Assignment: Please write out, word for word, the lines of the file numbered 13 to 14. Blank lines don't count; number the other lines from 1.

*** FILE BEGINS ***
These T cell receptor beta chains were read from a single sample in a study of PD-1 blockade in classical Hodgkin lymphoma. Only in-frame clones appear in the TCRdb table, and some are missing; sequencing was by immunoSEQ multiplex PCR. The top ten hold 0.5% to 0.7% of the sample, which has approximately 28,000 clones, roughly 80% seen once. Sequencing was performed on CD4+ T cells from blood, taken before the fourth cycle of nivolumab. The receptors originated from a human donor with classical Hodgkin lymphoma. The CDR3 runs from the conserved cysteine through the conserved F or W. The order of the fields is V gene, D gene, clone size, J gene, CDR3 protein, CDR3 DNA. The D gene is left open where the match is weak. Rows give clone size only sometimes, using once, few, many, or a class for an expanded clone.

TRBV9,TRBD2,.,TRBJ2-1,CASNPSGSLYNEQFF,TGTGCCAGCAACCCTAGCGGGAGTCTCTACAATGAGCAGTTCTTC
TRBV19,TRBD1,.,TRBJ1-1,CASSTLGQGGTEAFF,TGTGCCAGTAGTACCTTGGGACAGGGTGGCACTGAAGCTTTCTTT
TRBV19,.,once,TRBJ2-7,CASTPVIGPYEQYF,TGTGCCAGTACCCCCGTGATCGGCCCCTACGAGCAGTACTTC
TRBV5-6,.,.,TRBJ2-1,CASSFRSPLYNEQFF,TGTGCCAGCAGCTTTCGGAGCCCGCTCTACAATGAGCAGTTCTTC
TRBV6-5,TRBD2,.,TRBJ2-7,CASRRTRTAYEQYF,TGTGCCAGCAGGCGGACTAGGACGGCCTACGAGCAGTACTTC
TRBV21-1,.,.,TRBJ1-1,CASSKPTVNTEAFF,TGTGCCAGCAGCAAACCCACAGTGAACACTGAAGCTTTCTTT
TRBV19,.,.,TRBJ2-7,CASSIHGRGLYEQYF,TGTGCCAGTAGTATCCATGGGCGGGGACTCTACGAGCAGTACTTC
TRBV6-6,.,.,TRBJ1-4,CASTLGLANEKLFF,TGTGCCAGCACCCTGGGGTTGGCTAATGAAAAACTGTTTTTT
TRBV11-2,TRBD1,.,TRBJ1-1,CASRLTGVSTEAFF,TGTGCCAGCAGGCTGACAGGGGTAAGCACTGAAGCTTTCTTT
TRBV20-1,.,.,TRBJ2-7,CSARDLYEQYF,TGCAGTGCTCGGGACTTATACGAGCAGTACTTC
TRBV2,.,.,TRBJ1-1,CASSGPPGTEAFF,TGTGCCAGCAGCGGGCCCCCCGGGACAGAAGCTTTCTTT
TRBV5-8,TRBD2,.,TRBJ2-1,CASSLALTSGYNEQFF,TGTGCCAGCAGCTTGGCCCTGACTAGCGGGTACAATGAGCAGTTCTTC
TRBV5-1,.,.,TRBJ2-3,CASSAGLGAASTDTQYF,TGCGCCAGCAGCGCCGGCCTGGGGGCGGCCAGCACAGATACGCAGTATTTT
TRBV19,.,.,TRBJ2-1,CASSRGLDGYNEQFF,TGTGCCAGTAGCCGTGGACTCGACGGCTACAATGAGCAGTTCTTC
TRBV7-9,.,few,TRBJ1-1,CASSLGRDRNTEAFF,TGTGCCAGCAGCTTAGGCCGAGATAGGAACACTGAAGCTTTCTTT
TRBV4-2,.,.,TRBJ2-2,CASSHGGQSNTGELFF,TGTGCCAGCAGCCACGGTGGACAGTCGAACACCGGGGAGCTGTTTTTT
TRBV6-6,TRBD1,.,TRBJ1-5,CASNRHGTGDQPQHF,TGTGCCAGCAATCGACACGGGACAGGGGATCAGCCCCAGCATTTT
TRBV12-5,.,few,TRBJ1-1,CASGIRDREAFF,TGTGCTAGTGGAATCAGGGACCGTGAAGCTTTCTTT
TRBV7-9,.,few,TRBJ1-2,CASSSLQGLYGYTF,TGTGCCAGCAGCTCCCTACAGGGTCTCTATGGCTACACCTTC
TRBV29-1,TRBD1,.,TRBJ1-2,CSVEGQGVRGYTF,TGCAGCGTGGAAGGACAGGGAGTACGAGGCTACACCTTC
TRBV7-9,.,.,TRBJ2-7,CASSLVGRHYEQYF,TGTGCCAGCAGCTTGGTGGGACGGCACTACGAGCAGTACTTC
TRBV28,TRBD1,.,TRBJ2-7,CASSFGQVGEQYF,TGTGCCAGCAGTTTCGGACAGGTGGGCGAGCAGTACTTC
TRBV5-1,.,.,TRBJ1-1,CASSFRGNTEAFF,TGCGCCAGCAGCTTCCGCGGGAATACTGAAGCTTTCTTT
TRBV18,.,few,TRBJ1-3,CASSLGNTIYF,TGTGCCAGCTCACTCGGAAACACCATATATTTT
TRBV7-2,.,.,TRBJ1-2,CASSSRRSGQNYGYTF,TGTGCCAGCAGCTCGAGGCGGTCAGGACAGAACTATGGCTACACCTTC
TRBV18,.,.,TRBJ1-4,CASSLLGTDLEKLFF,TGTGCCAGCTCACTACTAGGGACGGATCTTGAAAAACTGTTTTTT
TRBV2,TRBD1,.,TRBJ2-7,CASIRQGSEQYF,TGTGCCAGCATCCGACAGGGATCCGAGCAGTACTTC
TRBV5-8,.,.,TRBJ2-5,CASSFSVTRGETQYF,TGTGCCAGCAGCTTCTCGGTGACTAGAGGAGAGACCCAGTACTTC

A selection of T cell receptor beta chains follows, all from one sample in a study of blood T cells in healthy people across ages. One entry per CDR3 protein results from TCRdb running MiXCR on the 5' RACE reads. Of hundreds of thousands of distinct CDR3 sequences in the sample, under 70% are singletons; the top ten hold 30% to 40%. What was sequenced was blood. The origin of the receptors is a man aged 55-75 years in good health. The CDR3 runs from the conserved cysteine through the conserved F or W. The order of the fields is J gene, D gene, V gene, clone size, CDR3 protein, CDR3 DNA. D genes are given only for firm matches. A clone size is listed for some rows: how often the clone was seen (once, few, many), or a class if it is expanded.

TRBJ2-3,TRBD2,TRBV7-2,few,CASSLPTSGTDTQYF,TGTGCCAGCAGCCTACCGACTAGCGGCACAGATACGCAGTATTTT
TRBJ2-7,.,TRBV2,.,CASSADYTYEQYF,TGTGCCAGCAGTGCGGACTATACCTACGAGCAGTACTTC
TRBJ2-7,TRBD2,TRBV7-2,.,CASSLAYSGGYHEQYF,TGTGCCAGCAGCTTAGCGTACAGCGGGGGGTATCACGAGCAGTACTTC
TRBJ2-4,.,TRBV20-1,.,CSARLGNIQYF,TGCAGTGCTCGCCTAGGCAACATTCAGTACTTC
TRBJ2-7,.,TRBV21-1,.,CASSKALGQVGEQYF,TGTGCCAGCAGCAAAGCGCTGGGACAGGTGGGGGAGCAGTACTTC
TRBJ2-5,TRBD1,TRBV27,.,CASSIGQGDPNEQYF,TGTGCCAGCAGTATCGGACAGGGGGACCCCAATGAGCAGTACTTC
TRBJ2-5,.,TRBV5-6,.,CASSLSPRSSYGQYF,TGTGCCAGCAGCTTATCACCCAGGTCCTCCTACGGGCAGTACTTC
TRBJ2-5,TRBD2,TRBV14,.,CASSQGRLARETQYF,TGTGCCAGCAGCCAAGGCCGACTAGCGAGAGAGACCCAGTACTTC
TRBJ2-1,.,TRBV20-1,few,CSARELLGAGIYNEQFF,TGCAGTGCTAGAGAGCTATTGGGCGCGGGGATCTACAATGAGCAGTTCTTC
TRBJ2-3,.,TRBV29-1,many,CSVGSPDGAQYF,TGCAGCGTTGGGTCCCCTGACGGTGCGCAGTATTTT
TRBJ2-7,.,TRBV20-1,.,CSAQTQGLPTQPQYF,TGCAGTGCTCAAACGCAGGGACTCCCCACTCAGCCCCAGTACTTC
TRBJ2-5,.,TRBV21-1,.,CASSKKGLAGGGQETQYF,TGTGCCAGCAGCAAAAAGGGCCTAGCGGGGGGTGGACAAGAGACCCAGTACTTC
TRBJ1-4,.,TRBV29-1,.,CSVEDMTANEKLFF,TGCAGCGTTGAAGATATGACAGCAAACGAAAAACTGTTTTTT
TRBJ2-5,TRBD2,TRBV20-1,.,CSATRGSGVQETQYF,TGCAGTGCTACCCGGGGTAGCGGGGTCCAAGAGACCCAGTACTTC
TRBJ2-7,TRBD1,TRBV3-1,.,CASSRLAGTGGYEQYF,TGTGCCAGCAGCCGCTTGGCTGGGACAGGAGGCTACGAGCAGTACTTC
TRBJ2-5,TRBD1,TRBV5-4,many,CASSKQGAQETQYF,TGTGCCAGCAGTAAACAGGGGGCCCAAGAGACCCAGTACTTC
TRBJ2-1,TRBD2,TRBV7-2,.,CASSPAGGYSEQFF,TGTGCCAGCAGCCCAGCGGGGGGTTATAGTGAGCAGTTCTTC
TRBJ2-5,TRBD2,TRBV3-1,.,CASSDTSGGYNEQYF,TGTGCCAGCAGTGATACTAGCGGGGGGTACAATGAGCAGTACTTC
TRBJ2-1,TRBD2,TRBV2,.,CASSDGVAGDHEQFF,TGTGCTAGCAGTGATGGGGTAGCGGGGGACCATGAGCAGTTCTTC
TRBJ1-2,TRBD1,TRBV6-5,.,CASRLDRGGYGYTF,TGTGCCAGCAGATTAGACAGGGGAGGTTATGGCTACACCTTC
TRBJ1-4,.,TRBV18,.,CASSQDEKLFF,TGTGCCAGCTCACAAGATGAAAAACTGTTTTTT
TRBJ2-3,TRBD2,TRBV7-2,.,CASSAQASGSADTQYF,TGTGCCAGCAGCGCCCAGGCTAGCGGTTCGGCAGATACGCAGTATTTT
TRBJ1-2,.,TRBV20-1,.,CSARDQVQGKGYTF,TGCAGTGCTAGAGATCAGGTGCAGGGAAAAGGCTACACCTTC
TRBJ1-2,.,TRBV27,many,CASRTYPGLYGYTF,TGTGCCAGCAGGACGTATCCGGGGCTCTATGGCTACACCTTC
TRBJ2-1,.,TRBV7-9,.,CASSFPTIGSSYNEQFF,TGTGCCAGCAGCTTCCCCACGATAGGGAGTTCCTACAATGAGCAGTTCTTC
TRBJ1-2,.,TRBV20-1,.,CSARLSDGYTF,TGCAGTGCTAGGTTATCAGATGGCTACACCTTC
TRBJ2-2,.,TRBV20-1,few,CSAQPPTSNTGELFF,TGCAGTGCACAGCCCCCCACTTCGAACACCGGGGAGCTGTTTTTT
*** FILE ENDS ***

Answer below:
TRBV5-8,TRBD2,.,TRBJ2-1,CASSLALTSGYNEQFF,TGTGCCAGCAGCTTGGCCCTGACTAGCGGGTACAATGAGCAGTTCTTC
TRBV5-1,.,.,TRBJ2-3,CASSAGLGAASTDTQYF,TGCGCCAGCAGCGCCGGCCTGGGGGCGGCCAGCACAGATACGCAGTATTTT